Kezia Dugdale: Tax AirBnB businesses to save our city

Local residents have complained about the effect that AirBnB is having on their communities
Local residents have complained about the effect that AirBnB is having on their communities
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Living and working within ten minutes’ walk of the town centre, I feel the rise and fall of the tourist crowds throughout the season.

There’s been a big increase in the past month and with it begins the annual debate about the need for a tourist tax and slow and fast walking lanes on the Royal Mile (that last one might just be me though).

As tens of thousands move into our beautiful city, we have to ask ourselves about the balance between those who visit for a few days and those who call the centre of town home.

Whether it’s people renting out whole properties online or serviced self-catering accommodation, it all boils down to the wheelie cases being dragged up and down tenement stairwells at all hours. Late night drinking and the mess that comes with that, plus an overall erosion of that critical thing called community.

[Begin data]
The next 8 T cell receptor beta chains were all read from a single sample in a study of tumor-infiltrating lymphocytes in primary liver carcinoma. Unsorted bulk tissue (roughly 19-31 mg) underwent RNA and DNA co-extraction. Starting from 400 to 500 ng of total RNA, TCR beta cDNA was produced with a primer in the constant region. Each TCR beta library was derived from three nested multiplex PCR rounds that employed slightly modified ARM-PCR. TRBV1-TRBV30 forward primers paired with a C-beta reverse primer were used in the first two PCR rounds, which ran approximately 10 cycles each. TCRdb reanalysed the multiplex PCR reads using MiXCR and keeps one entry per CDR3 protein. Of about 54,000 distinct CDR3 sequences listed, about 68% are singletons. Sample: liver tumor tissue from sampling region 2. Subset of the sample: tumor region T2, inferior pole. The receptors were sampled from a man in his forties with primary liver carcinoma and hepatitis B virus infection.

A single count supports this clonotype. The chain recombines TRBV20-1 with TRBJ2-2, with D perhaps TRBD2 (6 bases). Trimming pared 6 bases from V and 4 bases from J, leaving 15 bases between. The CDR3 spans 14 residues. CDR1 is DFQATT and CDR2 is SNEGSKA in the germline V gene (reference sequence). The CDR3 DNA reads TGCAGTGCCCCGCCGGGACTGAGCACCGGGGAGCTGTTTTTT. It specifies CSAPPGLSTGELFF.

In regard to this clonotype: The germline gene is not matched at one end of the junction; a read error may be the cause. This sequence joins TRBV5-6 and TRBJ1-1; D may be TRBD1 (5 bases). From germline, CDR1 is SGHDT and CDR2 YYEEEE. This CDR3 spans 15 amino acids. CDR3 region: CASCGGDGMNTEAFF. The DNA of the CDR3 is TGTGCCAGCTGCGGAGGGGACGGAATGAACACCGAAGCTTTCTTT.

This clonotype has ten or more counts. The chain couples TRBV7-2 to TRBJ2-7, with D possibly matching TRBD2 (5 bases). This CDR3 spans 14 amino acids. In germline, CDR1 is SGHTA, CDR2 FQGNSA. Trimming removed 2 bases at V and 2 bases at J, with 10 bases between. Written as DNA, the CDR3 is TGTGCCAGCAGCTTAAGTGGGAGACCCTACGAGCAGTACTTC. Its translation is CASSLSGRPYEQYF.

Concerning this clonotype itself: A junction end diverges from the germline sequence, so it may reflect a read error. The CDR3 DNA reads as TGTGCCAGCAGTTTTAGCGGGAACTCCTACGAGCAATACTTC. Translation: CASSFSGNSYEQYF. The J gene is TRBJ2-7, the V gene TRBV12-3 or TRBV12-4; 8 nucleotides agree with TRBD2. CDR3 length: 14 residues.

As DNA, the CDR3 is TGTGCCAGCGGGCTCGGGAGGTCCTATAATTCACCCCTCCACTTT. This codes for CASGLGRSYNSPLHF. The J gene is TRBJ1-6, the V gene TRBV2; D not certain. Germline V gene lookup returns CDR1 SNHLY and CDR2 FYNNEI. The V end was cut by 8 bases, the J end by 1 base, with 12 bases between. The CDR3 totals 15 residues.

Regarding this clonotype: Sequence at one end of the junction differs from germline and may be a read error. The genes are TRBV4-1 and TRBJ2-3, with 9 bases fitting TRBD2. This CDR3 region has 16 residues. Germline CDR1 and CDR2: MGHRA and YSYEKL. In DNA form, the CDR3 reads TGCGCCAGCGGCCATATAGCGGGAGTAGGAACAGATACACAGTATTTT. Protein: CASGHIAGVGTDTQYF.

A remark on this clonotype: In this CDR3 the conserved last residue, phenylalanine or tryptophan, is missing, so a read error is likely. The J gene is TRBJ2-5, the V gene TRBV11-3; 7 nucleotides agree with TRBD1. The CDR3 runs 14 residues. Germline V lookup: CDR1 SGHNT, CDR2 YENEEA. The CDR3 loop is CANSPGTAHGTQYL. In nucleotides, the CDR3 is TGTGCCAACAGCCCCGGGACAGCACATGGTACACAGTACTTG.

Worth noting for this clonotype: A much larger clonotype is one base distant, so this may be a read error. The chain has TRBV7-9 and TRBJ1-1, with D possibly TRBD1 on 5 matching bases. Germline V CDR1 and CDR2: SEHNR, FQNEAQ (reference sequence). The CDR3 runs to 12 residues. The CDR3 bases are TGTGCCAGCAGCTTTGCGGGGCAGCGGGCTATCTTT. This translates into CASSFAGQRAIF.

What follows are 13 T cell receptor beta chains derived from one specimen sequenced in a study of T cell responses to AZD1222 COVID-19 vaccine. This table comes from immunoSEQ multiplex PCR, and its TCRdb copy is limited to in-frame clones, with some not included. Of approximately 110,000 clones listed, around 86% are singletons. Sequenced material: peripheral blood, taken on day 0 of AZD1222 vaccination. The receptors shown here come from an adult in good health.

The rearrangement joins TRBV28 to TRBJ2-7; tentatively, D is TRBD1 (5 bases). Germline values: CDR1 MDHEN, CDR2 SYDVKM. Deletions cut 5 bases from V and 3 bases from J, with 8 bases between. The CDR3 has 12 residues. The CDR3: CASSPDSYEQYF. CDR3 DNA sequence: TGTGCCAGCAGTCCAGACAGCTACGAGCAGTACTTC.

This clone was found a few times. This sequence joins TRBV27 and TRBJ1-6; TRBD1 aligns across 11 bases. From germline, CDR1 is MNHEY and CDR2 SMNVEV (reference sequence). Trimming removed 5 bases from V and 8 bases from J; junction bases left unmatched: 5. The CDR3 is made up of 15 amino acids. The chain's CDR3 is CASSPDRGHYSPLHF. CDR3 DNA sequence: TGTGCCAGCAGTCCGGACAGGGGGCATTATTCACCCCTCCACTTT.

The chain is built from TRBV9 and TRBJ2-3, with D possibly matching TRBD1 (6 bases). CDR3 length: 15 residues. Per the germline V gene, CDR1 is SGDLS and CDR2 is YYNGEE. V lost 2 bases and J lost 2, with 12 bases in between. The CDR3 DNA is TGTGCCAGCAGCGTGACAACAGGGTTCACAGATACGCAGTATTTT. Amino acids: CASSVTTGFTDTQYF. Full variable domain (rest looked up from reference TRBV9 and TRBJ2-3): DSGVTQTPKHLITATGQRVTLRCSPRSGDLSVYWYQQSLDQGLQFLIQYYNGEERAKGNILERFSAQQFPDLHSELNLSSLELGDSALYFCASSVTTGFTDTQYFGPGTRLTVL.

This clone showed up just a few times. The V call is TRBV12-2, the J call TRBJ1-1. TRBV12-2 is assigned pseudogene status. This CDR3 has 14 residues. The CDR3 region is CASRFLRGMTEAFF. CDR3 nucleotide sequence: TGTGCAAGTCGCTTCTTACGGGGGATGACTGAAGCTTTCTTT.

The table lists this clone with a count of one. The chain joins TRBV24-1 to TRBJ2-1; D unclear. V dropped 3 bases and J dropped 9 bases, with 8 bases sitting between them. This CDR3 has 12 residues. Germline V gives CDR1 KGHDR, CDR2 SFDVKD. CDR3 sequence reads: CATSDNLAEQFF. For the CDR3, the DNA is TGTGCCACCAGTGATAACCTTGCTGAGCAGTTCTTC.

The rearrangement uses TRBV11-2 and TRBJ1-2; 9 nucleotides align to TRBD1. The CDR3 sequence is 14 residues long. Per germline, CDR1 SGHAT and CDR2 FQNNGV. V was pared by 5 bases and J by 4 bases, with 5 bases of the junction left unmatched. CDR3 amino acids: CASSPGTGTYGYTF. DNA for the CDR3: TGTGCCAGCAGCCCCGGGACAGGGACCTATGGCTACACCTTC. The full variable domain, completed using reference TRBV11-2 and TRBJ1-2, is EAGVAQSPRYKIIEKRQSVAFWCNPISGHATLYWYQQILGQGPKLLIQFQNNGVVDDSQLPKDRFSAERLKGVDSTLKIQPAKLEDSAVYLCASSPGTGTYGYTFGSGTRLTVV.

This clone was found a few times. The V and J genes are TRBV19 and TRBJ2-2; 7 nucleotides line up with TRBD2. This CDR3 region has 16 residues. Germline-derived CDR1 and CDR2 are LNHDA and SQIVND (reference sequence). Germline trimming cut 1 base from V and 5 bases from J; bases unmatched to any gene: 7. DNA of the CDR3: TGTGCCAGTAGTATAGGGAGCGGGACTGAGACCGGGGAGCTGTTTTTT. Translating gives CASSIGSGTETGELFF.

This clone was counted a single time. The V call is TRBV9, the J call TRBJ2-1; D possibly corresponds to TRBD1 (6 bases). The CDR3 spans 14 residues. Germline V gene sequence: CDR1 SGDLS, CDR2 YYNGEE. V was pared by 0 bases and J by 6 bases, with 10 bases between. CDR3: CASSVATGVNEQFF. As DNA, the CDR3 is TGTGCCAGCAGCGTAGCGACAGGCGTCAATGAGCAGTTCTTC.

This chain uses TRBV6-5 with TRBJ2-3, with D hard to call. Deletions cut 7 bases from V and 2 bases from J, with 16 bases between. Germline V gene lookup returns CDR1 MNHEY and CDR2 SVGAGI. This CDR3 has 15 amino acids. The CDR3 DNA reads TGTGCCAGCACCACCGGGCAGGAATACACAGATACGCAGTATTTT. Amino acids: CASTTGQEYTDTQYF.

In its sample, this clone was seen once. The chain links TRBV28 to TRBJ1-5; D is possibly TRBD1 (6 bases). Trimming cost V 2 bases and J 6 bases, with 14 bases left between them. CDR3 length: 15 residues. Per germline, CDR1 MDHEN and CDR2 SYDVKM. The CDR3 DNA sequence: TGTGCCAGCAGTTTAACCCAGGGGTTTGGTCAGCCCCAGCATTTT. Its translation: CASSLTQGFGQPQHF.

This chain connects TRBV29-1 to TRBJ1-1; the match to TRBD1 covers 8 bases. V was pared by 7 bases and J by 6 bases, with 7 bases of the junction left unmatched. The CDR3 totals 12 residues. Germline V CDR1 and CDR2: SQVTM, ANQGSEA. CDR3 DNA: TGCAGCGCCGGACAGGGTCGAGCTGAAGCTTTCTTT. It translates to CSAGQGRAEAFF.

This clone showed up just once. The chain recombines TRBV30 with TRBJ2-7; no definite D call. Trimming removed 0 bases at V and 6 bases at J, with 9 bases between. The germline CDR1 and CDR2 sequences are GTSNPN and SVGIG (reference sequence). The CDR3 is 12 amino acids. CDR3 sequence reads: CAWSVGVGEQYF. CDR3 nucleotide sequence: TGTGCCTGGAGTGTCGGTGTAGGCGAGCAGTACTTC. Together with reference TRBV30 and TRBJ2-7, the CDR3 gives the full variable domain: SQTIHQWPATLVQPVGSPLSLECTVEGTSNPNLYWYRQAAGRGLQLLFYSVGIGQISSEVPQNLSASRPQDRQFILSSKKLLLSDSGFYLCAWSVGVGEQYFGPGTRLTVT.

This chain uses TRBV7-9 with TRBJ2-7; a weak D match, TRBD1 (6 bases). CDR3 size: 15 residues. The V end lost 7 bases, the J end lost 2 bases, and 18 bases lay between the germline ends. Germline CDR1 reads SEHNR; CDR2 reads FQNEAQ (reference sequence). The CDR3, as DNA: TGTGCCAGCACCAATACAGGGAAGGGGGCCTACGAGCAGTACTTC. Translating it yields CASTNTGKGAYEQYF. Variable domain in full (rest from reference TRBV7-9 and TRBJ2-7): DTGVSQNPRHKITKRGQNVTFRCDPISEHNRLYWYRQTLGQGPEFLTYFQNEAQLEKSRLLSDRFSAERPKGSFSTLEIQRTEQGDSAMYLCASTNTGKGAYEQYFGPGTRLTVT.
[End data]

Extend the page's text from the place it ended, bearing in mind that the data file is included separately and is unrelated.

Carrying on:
AirBnB is currently love bombing this city and its elected officials with briefings on how much their service is worth and how little trouble or inconvenience it causes compared to other options. It is talking about limiting the number of nights anyone can rent out their property in the city to 90 days plus the festivals – which is still half the year.

That’s something but it also misses the point. Too many people are running their properties as businesses without the proper council paperwork and no doubt in contravention of their property deeds and mortgages. That’s essentially illegal and what’s more, the income from these “businesses” should be properly taxed to protect the fabric of our city.

Cracking down on something so successful might seem contrary to do – but I’m increasingly convinced it’s essential to preserving tourism in the future.